World Coal Carrying Champs

This Easter Monday saw the holding of the 52nd World Coal Carrying Champs (http://www.gawthorpemaypole.org.uk/). Each year men and women race the streets of Gawthorpe carrying huge sacks of coal. The event consists of Men’s, Women’s and Children’s races. Men carry 50kg (8 stone) of coal and women 20kg. Races start from the Royal Oak public house, Owl Lane, Ossett and continue for a distance of 1012 metres to the finish line at the Maypole Green in Gawthorpe village (your time is recorded when your sack of coal hits the village green).

The fastest time this year was 4 minutes and 31 seconds by Andrew Corrigan, and the record for the event is 4 min 6 secs by David Jones from 1991. Now think about that for a moment. If you ever train on a track for speedwork you will probably do 1000m reps at some point. The athletes (and they are of a very good standard) that I coach will routinely do a session of 5 x 1000m (just short of the length of the coal race) and complete them in anything from 2-50 to 3-40. The record holder would not be far off the back of my group. They might look a bit out of place at the track, and certainly wouldn’t be able to complete the set of 5 reps at that pace.

This all came to mind because I mentioned the event in ‘It’s a hill, get over it’, suggesting that way back the event used to be held in conjunction with the Kendal Gathering Gala Sports. I mentioned it as I noted that it was won on one occasion by a fell runner – professional ‘guides’ racer Steve Parsons. Just recently I had a polite email about the book, commenting on this statement, that went:

“Just one minor mistake I noticed. In one of the early chapters (on guides races), the athlete who also won the coal carrying championship was not Steve Parsons, but Reuben Parsons. How do I know? It’s my dad. He was the World Coal Carrying Champion in 1972/3. After milking 100 cows in the morning, he rode over the Pennines from Cumbria on his motorbike, to Gawthorpe. Won the 1 mile uphill course, carrying a hundredweight of coal and then got back in time to milk the cows in the evening. He did hold the course record, until the course/route was changed. As a guides racer, he never won Grasmere, but did win Ambleside. He used to tell me that he could run all the way to the top of the Ambleside course, but he used to get full of nerves at Grasmere and never ran well there, (his best was a 4th).”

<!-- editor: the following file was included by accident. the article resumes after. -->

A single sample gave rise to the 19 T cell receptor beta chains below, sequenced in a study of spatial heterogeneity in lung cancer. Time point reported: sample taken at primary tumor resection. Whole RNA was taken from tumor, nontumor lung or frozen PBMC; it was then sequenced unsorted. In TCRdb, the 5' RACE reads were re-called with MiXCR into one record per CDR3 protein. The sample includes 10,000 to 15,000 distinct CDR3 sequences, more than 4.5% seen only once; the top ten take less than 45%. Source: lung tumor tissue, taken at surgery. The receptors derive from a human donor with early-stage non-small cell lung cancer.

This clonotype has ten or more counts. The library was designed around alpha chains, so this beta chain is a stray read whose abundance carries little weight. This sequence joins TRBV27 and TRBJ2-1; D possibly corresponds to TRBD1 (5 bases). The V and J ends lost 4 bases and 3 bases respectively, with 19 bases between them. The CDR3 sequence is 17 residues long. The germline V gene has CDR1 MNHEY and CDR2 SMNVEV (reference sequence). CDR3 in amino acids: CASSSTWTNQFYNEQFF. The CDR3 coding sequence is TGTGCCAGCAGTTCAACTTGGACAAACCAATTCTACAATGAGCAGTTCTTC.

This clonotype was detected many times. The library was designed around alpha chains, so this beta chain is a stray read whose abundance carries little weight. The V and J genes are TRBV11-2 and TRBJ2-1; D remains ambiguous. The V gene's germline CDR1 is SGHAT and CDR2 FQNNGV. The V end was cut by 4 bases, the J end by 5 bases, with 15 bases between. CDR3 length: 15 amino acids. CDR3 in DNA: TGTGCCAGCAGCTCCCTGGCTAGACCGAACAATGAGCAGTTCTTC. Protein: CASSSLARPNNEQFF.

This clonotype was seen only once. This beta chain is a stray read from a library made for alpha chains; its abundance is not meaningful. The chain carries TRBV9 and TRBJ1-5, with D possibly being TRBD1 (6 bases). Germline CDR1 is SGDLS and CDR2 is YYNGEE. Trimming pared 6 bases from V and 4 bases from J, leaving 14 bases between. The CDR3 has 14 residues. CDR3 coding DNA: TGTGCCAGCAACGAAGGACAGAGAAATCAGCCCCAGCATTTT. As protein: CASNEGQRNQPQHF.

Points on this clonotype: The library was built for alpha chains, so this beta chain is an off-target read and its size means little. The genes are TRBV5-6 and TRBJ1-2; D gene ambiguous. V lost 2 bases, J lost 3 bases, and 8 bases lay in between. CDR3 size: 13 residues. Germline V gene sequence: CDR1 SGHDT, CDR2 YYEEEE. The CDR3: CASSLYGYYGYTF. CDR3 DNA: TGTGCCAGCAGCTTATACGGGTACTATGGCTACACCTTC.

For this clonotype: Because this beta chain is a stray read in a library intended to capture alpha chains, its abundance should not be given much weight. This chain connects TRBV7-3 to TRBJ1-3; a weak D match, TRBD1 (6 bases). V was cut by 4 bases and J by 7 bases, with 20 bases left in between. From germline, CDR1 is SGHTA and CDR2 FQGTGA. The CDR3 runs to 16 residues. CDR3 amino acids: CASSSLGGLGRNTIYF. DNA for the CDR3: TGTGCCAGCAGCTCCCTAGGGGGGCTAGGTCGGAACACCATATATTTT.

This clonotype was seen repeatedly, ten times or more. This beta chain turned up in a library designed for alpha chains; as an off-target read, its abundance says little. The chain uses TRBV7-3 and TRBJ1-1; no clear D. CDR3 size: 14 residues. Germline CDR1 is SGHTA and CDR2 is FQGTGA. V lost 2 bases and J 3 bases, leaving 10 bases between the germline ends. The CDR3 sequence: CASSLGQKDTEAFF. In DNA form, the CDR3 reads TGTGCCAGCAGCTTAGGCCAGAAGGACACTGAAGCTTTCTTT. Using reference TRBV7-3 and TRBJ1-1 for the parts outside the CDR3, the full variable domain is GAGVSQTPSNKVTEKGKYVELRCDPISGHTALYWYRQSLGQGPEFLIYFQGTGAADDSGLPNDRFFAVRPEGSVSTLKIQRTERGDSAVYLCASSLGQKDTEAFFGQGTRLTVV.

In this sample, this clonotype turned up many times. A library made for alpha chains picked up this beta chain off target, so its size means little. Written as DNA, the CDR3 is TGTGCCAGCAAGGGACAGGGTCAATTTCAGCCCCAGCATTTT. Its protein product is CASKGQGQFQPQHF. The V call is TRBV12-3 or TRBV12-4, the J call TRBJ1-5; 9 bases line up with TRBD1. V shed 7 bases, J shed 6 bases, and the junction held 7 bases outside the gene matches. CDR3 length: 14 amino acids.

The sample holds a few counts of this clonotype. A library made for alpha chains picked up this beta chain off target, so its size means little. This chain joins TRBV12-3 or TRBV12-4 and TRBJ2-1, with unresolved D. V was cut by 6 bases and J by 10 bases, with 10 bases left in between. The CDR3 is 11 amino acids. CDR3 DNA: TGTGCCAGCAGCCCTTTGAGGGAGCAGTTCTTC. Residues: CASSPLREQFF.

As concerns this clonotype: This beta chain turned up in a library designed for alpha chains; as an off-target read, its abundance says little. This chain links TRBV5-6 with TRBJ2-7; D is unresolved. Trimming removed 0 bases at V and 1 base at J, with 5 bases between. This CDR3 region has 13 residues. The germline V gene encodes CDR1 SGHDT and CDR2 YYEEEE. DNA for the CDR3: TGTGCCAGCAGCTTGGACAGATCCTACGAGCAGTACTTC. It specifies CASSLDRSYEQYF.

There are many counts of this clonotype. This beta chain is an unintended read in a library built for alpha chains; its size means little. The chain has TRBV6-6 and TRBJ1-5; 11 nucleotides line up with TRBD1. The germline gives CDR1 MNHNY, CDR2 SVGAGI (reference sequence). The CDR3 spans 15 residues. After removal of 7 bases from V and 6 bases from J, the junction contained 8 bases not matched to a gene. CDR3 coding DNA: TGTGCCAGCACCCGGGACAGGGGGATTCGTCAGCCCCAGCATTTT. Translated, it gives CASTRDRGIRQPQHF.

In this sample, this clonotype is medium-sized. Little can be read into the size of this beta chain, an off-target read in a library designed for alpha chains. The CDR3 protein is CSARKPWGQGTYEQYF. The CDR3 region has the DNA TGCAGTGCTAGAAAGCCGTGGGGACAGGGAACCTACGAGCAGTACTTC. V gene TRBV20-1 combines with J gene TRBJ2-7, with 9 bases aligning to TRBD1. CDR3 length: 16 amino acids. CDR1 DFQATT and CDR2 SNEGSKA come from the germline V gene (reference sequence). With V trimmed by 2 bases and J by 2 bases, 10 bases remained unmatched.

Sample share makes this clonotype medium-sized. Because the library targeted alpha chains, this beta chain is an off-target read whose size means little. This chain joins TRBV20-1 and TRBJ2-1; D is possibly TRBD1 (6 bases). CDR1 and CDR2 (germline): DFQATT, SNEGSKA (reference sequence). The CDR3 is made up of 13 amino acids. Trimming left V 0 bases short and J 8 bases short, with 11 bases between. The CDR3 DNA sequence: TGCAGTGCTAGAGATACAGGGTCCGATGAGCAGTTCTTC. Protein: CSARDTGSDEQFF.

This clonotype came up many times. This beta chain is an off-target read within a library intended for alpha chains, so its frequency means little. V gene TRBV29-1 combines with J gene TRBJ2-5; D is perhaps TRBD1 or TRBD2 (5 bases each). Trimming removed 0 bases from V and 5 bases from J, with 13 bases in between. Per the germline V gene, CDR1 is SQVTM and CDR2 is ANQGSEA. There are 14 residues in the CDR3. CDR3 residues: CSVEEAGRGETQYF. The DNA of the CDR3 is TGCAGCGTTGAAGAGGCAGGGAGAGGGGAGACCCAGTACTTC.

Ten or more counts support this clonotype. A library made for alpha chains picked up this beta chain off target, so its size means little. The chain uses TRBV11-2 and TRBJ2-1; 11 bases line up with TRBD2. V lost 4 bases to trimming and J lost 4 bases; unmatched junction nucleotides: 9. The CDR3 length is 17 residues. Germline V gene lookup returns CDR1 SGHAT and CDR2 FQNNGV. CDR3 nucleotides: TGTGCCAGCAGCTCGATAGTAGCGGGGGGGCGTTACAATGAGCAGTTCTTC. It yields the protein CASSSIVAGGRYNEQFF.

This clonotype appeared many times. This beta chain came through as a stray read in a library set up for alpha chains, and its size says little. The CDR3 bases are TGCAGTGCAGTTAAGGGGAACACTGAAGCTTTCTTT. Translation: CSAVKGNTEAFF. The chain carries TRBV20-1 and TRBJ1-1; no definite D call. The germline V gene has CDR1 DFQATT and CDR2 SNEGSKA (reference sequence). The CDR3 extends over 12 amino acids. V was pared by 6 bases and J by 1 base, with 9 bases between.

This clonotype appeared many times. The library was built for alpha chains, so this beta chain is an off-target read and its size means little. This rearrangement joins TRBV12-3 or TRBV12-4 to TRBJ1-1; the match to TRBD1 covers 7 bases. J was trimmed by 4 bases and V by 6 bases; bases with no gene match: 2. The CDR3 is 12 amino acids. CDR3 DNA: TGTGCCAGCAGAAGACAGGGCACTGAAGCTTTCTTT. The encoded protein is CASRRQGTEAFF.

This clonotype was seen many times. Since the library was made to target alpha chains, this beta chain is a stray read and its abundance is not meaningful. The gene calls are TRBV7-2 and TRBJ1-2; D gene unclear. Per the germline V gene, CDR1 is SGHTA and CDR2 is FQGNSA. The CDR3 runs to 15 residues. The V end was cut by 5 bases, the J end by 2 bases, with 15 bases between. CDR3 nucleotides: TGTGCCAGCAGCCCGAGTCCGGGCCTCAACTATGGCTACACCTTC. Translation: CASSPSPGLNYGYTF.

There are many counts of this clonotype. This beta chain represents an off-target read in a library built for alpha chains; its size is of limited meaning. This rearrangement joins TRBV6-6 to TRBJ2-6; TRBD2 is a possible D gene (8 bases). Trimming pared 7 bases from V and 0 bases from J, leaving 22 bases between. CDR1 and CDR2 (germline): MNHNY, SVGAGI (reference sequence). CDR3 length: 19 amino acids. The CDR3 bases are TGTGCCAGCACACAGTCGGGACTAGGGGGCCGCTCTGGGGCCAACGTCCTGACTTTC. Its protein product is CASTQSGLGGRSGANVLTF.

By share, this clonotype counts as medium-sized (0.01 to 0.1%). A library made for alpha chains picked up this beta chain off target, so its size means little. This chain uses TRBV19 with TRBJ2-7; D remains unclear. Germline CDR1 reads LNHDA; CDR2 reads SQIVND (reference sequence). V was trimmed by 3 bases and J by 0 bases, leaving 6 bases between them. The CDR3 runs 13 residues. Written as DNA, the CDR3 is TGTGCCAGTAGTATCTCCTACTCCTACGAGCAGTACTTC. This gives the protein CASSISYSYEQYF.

This message was from Johnny Parsons, who used to run for Pudsey and Bramley and now lives in Lima (Peru). He sent a follow-up email that corrected his earlier one, saying: “Spoke to my dad today, it was 1970 & 1971. I got it wrong with the course change, it was actually a weight change; dropping from a hundredweight to 50kg (~2lbs difference). Dad practised by running up & down the farm lane with a hundredweight of animal feed in a sack. He is a lot shorter, stockier & stronger than me. I’m a lanky 6’4″ with a glass back, so I never tried the coal race, but a lot of fellrunners have.”

The Gawthorpe event website carries the following history of the event: ‘At the century-old Beehive Inn situated in Gawthorpe the following incident took place one day in 1963. Reggie Sedgewick and one Amos Clapham, a local coal merchant and current president of the Maypole Committee, were enjoying some well-earned liquid refreshment whilst stood at the bar lost in their own thoughts. When in bursts one Lewis Hartley in a somewhat exuberant mood. On seeing the other two he said to Reggie, ”Ba gum lad tha’ looks buggered!” slapping Reggie heartily on the back. Whether because of the force of the blow or because of the words that accompanied it, Reggie was just a little put out. ‘’Ah’m as fit as thee’’ he told Lewis, ‘’an’ if tha’ dun’t believe me gerra a bagga coil on thi back an ‘ah’ll get one on mine an ‘ah’ll race thee to t’ top o’ t’ wood !’’ (Coil, let me explain is Yorkshire speak for coal). While Lewis digested the implications of this challenge a Mr. Fred Hirst, Secretary of the Gawthorpe Maypole Committee (and not a man to let a good idea go to waste) raised a cautioning hand.” ‘Owd on a minute,’’ said Fred and there was something in his voice that made them all listen. ‘Aven’t we been looking fer some’at to do on Easter Monday? If we’re gonna ‘ave a race let’s ‘ave it then. Let’s ‘ave a coil race from Barracks t’ Maypole.’’(The Barracks being the more common name given by the locals to The Royal Oak Public House)’